The next premier – an early look

By Patrick Hunter Wednesday November 21 2012 in Opinion
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By the end of this week, all persons who aspire to be the next leader of the Liberal Party of Ontario, and the next premier – even if it is only for a few weeks – will be known.


There has been a flurry of announcements over the past couple of weeks as cabinet members resign their posts as a prerequisite to entering the race. Of the six that have declared so far, I can say with certainty our next premier will not be an African-Canadian. In the same vein, I can say that the next leader/premier will not be a racialized minority.


Thus far, there are four men and two women in the contest. Of the six, four are currently sitting members of the Legislature. The other two are former members, one of whom has previously tried to assume leadership of the Ontario Liberals and attempted to lead the Liberal Party of Canada.


The current Liberal Caucus has two members of African descent – Margarett Best and Michael Coteau. There are also eight other members who are from racialized communities. There have been hints that two of the racialized members may declare their intentions but, at the time of writing this, they had not done so.


The consensus from the daily media would suggest that the two front-runners are women: Kathleen Wynne, a sitting member and Sandra Pupatello, a former member. Pupatello’s announcement raised a few eyebrows, including mine, not due to her entry into the race but because she went on the record saying that she will not recall the Legislature until she can get a seat in the House if she is elected leader. Imagine that.


“I am more important than the people’s business” seems to be the implication of that position.


Unless you are a member of the Liberal Party in good standing by Friday, November 23, you will not have a chance to choose or be a delegate to the convention which will select the new Premier. The election of the new leader will rely on who is most successful in convincing the delegates at the convention in January that he or she is the best bet to get the Liberals…I was going say “back on the right track”, but that would assume they were before.


Right now, the ground work is in full swing. From the outset of their declaration, these candidates began to vie for the attention of the general public to sign them up as new members of the Liberal Party with the hope of holding their allegiances, while trying to convince older members that he or she is best suited to be leader. Then, these members will gather to elect delegates, a proportion of whom will be expected to vote for the preferred candidate of the riding at the convention.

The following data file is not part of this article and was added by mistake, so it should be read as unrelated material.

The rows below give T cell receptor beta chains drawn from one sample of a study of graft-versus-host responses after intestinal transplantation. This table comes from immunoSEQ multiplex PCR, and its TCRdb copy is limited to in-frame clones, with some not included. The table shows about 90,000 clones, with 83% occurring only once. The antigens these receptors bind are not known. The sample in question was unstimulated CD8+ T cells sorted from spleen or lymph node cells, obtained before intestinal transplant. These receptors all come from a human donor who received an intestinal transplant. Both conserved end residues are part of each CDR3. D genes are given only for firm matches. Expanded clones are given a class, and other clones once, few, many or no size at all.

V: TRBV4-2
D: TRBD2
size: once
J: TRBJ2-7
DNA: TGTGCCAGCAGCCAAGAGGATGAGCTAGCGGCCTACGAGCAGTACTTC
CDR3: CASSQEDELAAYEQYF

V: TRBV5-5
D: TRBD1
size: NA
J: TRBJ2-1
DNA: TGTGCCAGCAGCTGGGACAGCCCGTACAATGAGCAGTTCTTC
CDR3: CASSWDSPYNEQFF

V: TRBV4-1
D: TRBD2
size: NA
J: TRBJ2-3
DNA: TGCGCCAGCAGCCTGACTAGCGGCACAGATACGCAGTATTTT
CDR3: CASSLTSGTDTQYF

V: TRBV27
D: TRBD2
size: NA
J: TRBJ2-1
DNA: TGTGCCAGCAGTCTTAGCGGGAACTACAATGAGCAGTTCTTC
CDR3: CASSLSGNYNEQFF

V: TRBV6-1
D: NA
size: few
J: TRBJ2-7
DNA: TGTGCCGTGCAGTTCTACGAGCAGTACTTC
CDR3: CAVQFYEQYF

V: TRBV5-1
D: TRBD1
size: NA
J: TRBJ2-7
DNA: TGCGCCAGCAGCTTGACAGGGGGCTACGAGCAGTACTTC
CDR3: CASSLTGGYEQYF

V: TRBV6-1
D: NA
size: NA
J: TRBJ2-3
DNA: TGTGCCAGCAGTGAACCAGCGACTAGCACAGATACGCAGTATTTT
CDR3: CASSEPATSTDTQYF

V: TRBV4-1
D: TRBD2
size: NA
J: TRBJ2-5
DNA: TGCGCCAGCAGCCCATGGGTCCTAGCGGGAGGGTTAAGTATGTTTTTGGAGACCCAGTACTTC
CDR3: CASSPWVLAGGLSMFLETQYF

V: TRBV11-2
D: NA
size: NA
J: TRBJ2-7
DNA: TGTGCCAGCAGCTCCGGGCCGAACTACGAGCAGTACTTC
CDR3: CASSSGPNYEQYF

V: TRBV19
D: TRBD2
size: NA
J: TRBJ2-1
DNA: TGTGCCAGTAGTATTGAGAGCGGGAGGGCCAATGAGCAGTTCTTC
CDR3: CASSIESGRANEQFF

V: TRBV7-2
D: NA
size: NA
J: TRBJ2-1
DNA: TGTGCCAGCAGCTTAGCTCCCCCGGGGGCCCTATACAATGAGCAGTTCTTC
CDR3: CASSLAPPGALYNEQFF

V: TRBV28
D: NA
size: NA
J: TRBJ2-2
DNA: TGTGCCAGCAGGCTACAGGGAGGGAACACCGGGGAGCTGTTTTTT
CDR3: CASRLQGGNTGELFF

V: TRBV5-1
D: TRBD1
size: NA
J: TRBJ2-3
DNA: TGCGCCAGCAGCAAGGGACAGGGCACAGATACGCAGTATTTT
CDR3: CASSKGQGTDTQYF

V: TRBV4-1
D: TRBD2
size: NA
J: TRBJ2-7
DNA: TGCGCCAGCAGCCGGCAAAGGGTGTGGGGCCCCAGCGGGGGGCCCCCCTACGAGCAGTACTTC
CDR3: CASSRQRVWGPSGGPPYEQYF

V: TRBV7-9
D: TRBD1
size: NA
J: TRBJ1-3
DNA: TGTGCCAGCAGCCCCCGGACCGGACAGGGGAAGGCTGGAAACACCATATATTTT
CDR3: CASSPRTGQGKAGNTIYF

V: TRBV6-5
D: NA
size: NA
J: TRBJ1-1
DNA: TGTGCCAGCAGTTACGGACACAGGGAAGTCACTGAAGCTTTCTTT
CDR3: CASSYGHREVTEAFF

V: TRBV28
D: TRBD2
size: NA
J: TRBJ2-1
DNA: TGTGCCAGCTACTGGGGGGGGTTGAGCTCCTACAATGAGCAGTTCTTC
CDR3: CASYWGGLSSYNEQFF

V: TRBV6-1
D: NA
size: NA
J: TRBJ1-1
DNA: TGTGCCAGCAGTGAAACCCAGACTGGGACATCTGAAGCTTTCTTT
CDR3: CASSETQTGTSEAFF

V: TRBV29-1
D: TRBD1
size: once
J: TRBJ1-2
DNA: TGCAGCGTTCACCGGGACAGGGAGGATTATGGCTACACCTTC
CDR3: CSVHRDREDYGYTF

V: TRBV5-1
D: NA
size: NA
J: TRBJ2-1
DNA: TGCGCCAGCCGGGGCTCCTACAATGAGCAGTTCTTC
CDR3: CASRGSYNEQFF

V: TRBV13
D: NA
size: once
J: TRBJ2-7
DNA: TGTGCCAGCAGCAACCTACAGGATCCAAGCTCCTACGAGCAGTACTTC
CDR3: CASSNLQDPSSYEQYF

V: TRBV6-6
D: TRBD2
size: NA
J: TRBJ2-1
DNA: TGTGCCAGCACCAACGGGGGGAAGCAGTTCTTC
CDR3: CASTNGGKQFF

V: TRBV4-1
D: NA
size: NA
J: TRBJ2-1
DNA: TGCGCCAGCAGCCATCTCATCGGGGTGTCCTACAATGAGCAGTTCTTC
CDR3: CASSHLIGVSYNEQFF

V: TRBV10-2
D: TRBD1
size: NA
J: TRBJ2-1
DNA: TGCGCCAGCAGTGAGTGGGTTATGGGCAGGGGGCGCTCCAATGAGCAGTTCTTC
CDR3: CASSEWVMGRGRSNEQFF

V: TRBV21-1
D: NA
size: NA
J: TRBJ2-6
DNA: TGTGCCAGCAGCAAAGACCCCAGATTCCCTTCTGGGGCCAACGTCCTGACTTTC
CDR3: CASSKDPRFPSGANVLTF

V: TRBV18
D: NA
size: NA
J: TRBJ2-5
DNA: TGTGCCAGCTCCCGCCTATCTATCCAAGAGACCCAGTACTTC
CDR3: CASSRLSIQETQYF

However, you will, provided you are a citizen and get on the voters’ list, have an opportunity to either endorse that selection or to give that premiership to the leader of one of the other two parties. As I have suggested before, that opportunity may come sooner than expected, as the new leader and government structure must earn the confidence of the Legislature, once reconvened. That could be a problem.


Leadership candidates seemingly tend to have different reasons for entering a race. In some cases, they may exude a sense of confidence that they would be the best choice to lead. They would have emerged from the pack early, into the public eye.


There are others who only want to take a run to elevate their status within the party. When the cabinet postings are doled out, they hope they will be put in a high-profile portfolio. One way they do that is to visibly support a front-runner candidate once they have been eliminated from the balloting, seemingly adding impetus to that front-runner towards a win.


For us on the outside watching, we may gain important clues as to how they will tackle some of the key issues that face our community and how they involve us in the decision making around issues that affect us. Yes, we do need to seize the opportunity to involve ourselves in decision making at this level. At the same time, the Liberal Party can show its willingness to welcome our participation by the way they outreach to our community.


To be sure, we are evidently becoming more involved in partisan politics with the increase of candidates at each election. The African-Canadian community has not yet harnessed its potential power and influence by voting en bloc to ensure that some key demands are met. It is also doubtful that we will, as the size of our community is shrinking in comparison to other racialized communities.


With that, the potential for influence shrinks as well. It appears that we are waiting for a version of Barack Obama to rise in our midst.


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